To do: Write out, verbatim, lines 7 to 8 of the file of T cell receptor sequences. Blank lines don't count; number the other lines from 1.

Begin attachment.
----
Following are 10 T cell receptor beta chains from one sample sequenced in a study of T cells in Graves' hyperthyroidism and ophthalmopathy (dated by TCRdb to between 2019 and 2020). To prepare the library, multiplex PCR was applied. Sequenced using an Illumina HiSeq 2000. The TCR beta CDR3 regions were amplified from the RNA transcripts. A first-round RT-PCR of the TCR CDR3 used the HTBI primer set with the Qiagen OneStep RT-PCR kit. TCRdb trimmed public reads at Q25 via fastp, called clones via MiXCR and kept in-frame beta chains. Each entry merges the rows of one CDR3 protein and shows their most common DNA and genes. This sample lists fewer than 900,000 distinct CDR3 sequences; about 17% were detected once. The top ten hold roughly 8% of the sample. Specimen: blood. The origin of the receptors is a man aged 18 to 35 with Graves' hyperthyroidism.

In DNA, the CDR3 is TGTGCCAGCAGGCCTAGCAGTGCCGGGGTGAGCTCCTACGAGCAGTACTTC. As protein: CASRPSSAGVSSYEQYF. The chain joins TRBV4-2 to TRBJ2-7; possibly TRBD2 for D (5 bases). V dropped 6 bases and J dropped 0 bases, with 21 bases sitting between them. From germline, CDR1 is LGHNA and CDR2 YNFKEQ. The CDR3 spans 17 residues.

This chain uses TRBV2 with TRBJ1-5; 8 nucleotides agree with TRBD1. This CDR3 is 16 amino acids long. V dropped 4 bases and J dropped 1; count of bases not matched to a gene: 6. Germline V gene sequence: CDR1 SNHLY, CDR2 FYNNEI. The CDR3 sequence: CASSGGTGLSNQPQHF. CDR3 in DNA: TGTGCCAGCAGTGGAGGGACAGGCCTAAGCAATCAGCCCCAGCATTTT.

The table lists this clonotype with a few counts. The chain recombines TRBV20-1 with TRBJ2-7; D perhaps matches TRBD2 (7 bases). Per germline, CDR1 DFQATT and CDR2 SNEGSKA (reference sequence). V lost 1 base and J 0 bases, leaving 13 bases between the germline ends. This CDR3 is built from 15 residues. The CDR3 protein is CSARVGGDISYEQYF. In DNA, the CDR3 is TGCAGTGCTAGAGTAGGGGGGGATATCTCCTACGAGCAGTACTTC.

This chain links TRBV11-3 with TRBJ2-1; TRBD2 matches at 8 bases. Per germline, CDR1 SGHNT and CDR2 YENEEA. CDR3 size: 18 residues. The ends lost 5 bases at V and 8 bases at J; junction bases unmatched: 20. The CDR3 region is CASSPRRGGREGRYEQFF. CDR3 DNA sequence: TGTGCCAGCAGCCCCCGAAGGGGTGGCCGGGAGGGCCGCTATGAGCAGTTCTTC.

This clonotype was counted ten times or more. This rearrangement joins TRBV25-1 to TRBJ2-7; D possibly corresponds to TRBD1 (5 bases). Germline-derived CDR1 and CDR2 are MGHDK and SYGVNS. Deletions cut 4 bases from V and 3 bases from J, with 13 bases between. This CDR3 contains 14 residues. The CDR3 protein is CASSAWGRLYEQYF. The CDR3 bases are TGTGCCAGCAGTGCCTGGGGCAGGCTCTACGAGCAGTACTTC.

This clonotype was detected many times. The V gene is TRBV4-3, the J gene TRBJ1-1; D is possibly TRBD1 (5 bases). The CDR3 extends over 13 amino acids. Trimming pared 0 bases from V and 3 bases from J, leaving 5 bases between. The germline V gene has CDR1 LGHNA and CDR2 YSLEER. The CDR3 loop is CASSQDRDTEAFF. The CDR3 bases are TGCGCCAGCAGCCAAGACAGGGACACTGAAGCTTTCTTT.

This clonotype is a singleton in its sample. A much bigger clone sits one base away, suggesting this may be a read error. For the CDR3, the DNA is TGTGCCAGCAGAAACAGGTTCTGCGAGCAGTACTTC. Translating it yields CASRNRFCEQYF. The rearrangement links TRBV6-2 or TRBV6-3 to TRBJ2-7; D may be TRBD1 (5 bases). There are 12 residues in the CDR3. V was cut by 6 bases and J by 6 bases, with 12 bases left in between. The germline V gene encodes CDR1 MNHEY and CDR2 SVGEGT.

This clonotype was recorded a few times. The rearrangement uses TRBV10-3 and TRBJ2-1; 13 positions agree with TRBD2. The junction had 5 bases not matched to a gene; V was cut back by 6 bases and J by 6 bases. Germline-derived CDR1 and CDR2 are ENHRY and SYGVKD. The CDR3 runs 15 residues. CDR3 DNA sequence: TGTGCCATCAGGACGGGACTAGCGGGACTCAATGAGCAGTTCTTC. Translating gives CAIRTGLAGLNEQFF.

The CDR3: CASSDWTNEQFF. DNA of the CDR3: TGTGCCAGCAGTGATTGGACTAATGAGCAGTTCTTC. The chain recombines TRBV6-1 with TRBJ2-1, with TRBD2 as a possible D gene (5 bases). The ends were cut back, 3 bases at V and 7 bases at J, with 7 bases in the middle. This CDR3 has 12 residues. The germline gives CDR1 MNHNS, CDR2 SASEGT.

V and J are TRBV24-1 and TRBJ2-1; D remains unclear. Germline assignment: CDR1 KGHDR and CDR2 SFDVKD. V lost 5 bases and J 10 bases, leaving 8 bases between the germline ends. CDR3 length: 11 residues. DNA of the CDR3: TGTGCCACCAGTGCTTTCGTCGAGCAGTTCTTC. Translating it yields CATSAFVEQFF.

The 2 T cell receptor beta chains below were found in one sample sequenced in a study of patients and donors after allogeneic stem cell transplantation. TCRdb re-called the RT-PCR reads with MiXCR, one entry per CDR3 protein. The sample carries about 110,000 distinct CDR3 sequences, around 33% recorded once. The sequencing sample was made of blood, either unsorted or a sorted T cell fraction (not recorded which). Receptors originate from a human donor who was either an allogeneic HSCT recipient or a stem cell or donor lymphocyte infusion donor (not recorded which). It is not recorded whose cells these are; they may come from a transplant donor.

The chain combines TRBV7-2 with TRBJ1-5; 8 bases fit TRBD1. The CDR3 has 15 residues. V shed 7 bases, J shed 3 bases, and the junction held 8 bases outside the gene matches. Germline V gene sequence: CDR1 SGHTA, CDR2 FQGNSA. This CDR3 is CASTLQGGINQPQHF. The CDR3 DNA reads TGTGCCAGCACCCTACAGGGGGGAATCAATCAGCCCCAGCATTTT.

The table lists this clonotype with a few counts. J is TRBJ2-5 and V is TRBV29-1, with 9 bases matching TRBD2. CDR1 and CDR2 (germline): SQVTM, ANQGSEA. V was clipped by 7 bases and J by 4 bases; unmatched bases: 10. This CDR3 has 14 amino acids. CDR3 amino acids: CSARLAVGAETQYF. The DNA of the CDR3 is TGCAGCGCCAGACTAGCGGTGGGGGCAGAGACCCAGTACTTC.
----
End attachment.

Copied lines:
This clonotype was detected many times. The V gene is TRBV4-3, the J gene TRBJ1-1; D is possibly TRBD1 (5 bases). The CDR3 extends over 13 amino acids. Trimming pared 0 bases from V and 3 bases from J, leaving 5 bases between. The germline V gene has CDR1 LGHNA and CDR2 YSLEER. The CDR3 loop is CASSQDRDTEAFF. The CDR3 bases are TGCGCCAGCAGCCAAGACAGGGACACTGAAGCTTTCTTT.

This clonotype is a singleton in its sample. A much bigger clone sits one base away, suggesting this may be a read error. For the CDR3, the DNA is TGTGCCAGCAGAAACAGGTTCTGCGAGCAGTACTTC. Translating it yields CASRNRFCEQYF. The rearrangement links TRBV6-2 or TRBV6-3 to TRBJ2-7; D may be TRBD1 (5 bases). There are 12 residues in the CDR3. V was cut by 6 bases and J by 6 bases, with 12 bases left in between. The germline V gene encodes CDR1 MNHEY and CDR2 SVGEGT.